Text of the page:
A government watchdog group says it is worried about the perception of cronyism with Atlanta's massive food and beverage contracts at the airport.
The director of Common Cause says part of the problem is campaign contributions to Mayor Kasim Reed from companies trying to win lucrative airport contracts.
FOX 5’s I-Team counted up more than $80,000 contributed to Reed from nearly three dozen airport concession companies.
The mayor returned some of the money.
One government watchdog group wants to limit contributions like those.
William Perry, of government watchdog group Common Cause, says the recent I-Team investigation of airport food bids has many thinking the city is headed for legal trouble.
“There is no question it is going to boil down to lawsuits,” Perry said.
The I-Team recently reported on the controversial move by the city to rebid its airport food and beverage contract. It is a massive bid, with potentially billions of dollars of business at stake. The city wants to replace most of its food and beverage locations throughout the airport and select vendors for the new international terminal.
But when the bids came in, even though there were 54 proposals still eligible, the city announced too many vendors made too many mistakes on their proposals and decided to throw all the bids out and start all over. Industry insiders were stunned.
“Definitely all politics. It appears the right people didn't submit the right package, so we got to make it right for them,” said Greg Hogle.
“There are really only two decisions here - one was either to go forward and just keep rolling, drop the other firms or completely re-bid,” Mayor Reed said.
The I-Team reported that one politically-connected company, Delaware North, made mistakes on all three of its large bids that covered restaurants and bars on three different concourses -- mistakes that could have caused Delaware North to be eliminated.
At the time those mistakes were made, Delaware North had Mayor Kasim Reed's campaign co-chairman, Daniel Halpern, Rapper Jay Z, and politically-connected airport concessioner Mack Wilbourn as three of its participants.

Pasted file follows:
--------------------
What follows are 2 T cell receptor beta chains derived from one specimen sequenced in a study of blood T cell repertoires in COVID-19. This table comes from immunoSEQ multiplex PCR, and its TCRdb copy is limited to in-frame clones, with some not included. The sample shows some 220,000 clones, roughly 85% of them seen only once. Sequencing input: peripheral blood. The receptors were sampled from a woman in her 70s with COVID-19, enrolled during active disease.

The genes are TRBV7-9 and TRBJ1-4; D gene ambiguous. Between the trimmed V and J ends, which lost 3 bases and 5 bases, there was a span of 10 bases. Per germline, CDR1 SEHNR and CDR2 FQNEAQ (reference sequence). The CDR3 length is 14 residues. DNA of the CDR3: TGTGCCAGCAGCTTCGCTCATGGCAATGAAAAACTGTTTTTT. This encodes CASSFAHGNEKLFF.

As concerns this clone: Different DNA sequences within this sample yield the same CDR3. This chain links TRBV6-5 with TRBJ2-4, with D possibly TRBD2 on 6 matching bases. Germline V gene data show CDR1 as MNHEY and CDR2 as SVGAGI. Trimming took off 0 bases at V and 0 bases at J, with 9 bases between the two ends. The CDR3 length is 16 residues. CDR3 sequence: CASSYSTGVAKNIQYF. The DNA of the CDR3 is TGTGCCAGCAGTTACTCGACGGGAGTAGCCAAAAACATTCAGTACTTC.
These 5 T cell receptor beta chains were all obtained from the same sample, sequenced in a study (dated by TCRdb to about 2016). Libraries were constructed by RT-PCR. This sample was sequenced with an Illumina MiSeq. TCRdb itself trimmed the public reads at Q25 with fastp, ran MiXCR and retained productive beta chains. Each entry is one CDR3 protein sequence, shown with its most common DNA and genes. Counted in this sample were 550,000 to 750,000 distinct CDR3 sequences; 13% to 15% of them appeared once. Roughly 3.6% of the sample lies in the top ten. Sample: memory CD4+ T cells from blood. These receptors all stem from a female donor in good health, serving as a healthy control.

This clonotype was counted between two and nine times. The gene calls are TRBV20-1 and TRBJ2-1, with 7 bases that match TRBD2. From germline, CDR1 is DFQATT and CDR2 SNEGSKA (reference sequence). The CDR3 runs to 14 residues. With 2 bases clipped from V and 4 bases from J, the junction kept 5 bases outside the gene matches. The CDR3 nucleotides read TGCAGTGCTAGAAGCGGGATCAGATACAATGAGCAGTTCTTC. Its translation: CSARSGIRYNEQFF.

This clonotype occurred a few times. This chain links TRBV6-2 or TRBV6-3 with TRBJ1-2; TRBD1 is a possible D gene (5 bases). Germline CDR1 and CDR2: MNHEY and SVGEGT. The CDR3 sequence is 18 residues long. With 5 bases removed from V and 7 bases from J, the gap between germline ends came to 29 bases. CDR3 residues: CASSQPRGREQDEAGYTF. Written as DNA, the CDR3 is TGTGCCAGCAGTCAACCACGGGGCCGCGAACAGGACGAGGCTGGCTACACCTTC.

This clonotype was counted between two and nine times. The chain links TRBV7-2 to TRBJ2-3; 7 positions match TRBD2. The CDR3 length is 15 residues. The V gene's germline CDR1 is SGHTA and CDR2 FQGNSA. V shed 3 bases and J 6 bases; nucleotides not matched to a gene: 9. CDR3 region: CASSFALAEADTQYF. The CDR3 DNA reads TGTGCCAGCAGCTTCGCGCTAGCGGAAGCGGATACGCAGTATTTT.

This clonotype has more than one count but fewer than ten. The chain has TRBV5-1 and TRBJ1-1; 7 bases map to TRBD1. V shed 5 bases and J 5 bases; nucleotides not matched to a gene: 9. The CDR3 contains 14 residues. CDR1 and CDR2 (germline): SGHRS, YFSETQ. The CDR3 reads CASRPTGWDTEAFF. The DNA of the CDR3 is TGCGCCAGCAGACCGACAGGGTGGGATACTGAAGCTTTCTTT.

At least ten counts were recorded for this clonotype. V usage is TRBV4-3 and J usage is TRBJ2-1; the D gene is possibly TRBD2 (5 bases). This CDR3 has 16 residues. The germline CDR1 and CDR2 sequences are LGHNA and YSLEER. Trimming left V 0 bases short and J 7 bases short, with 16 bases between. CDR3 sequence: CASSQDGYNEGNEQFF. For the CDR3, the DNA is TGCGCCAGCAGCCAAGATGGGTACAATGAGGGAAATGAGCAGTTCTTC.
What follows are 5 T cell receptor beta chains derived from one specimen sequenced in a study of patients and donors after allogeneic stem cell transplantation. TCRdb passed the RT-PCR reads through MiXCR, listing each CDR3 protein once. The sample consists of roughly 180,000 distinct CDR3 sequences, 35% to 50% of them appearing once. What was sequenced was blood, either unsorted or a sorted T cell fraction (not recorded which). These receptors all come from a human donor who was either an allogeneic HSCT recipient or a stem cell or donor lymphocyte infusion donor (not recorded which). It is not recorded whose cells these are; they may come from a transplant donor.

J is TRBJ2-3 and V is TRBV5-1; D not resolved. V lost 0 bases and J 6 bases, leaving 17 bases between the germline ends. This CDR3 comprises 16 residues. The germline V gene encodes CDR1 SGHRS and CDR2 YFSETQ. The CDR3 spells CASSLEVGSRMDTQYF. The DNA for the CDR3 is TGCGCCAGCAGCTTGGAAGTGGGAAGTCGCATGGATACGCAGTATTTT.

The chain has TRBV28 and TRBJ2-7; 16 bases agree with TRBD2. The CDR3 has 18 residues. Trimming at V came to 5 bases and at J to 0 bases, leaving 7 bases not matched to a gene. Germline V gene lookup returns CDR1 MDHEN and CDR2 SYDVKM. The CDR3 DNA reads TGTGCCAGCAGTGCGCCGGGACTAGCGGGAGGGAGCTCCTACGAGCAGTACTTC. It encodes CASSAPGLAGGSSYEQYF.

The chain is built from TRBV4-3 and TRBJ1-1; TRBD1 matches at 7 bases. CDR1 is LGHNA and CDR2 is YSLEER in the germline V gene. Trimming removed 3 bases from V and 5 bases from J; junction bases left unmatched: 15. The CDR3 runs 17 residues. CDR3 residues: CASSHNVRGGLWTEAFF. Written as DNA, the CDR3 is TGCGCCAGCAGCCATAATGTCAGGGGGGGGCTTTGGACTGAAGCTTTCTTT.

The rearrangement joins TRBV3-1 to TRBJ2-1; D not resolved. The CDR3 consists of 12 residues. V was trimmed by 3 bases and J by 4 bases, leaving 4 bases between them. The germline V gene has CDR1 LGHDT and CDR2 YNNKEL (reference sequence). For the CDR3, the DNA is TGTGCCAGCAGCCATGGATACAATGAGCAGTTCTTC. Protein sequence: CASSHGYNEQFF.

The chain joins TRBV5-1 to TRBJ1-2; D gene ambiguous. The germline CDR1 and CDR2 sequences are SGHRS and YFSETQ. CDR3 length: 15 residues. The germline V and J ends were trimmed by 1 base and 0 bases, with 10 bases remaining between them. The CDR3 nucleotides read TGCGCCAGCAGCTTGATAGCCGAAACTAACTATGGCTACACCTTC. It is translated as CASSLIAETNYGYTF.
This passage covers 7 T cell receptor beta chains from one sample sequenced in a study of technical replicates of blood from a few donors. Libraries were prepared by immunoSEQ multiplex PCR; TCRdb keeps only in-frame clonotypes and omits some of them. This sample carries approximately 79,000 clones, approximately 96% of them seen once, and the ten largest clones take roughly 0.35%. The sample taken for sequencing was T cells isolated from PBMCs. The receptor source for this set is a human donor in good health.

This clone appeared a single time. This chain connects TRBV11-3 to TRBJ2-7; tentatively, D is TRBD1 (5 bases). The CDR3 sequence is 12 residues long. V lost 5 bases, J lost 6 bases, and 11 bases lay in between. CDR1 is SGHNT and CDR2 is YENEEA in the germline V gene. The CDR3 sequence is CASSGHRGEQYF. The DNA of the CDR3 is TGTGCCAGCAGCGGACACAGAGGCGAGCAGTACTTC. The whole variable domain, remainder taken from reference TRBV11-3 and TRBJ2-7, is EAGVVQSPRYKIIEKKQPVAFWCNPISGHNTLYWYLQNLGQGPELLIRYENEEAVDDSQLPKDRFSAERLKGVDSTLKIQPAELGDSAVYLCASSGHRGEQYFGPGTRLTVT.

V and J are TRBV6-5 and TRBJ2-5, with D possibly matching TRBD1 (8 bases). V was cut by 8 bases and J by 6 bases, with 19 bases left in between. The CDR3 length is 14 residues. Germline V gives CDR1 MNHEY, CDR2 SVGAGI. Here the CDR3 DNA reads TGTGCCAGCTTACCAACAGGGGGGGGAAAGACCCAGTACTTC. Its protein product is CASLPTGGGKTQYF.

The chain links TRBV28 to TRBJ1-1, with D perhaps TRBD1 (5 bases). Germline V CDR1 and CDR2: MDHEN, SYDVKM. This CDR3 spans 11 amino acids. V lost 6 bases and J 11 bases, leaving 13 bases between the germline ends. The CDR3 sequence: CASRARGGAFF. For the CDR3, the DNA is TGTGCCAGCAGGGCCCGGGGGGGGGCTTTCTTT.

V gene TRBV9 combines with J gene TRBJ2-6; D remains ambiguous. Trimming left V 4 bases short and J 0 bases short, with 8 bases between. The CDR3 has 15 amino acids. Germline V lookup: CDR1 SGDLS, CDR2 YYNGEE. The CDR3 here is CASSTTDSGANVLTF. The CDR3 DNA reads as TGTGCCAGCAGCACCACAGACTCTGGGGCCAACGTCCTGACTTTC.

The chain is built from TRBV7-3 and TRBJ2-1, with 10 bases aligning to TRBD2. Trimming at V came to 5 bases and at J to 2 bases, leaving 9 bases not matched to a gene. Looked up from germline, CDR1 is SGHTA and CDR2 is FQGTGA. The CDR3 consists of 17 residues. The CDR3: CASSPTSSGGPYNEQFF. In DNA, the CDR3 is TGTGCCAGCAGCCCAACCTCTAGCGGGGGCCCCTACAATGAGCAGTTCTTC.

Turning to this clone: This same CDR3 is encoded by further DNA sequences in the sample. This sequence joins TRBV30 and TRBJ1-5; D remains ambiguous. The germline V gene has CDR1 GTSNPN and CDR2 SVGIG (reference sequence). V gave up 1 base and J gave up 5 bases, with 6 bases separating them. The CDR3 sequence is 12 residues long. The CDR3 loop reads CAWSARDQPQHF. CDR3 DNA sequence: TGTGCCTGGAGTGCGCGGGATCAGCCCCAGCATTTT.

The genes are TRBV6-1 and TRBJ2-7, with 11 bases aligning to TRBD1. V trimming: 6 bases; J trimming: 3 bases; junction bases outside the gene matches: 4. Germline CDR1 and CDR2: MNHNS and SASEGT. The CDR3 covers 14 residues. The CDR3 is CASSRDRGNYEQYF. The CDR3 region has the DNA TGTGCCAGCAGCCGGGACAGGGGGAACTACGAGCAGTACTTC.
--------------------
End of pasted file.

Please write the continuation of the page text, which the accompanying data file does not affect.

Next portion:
“We didn't know who the companies were that had the errors. That was not shared with me. It's never been shared with me and anyone who says that is a liar,” Reed said.
The second round of proposals has been turned in. Dan Halpern told us he has no business relationship with Delaware North but would not elaborate.
“What we are not seeing is the reason why those bids are thrown out,” Perry said.
Common Cause has studied the history of scandals and insider dealings at the airport -- a shopping list of everything from insider connections going back to the Hartsfield family to a bribery conviction against former Airport Commissioner Ira Jackson.
“Cronyism and corruption at Atlanta airport happened for decades,” Perry said.
Perry says his organization wants legislation that would prevent companies who want contracts from the city from giving money to city leaders. He points to Delaware North Companies in Buffalo, New York. Delaware Company executives, their wives, and a child contributed $22,000 earlier this year to Mayor Kasim Reed's campaign.
“They gave that amount of money, not because they want a better city of Atlanta, but better opportunities for their business,” Perry said.
Common Cause has twice asked the mayor and city council to adopt legislation to limit contributions from people who want city contracts, in hopes of eliminating even the appearance of wrongdoing.
“We thought Mayor Reed would be the one to end it, to step forward and make Atlanta a shining light in terms of the type of, what we call institutional bribery. We could put a stop to it and he can do it,” Perry said.
Mayor Reed wrote his administration has handled all airport bids in a fair, ethical and transparent manner. He states those who refer to corruption or cronyism should back up their allegations or stop smearing people's reputations.
Delaware North Companies also wrote stating it regularly contributes to political campaigns based on its business interests and has acted in compliance with Georgia laws.
Reed’s entire response is listed below:
Response to call for Mayor Reed to enact pay-to-play reform:
As a state lawmaker for 11 years, I supported every ethics reform bill that came before me. The City of Atlanta has enacted ethics legislation that is as strong or stronger than any major government in the state of Georgia. However, without campaign contributions, candidates who are not wealthy would never be able to spend the time required to meet voters, communicate their ideas or develop their platforms. They would have to focus solely on raising money, which I believe would put them at a fundamental disadvantage and severely limit the pool of qualified candidates for office at the expense of voters.